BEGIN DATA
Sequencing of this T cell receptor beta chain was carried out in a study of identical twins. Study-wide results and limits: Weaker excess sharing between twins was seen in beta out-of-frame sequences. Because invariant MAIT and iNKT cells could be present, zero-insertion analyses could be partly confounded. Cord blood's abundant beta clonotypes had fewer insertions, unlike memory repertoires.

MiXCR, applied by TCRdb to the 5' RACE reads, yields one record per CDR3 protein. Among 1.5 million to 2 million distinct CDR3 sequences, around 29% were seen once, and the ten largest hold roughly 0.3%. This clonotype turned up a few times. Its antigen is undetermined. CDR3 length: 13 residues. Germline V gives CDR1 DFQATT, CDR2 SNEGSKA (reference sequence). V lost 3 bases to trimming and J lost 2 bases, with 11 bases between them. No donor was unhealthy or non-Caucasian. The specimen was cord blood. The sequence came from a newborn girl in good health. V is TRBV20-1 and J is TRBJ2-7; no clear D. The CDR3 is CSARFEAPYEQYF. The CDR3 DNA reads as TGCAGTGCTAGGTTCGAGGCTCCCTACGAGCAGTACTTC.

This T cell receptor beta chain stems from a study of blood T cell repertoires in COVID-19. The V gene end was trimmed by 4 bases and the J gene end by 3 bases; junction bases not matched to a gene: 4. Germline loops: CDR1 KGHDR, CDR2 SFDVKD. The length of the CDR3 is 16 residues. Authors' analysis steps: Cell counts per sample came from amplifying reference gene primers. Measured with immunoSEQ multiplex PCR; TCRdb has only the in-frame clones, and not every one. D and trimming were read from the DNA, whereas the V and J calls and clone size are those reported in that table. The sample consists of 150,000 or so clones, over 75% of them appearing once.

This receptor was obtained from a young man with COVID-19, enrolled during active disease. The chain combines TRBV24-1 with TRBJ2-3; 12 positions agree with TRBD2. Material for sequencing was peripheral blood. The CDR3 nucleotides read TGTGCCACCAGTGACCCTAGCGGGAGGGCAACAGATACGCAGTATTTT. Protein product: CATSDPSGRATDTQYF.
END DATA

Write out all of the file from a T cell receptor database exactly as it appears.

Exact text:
Sequencing of this T cell receptor beta chain was carried out in a study of identical twins. Study-wide results and limits: Weaker excess sharing between twins was seen in beta out-of-frame sequences. Because invariant MAIT and iNKT cells could be present, zero-insertion analyses could be partly confounded. Cord blood's abundant beta clonotypes had fewer insertions, unlike memory repertoires.

MiXCR, applied by TCRdb to the 5' RACE reads, yields one record per CDR3 protein. Among 1.5 million to 2 million distinct CDR3 sequences, around 29% were seen once, and the ten largest hold roughly 0.3%. This clonotype turned up a few times. Its antigen is undetermined. CDR3 length: 13 residues. Germline V gives CDR1 DFQATT, CDR2 SNEGSKA (reference sequence). V lost 3 bases to trimming and J lost 2 bases, with 11 bases between them. No donor was unhealthy or non-Caucasian. The specimen was cord blood. The sequence came from a newborn girl in good health. V is TRBV20-1 and J is TRBJ2-7; no clear D. The CDR3 is CSARFEAPYEQYF. The CDR3 DNA reads as TGCAGTGCTAGGTTCGAGGCTCCCTACGAGCAGTACTTC.

This T cell receptor beta chain stems from a study of blood T cell repertoires in COVID-19. The V gene end was trimmed by 4 bases and the J gene end by 3 bases; junction bases not matched to a gene: 4. Germline loops: CDR1 KGHDR, CDR2 SFDVKD. The length of the CDR3 is 16 residues. Authors' analysis steps: Cell counts per sample came from amplifying reference gene primers. Measured with immunoSEQ multiplex PCR; TCRdb has only the in-frame clones, and not every one. D and trimming were read from the DNA, whereas the V and J calls and clone size are those reported in that table. The sample consists of 150,000 or so clones, over 75% of them appearing once.

This receptor was obtained from a young man with COVID-19, enrolled during active disease. The chain combines TRBV24-1 with TRBJ2-3; 12 positions agree with TRBD2. Material for sequencing was peripheral blood. The CDR3 nucleotides read TGTGCCACCAGTGACCCTAGCGGGAGGGCAACAGATACGCAGTATTTT. Protein product: CATSDPSGRATDTQYF.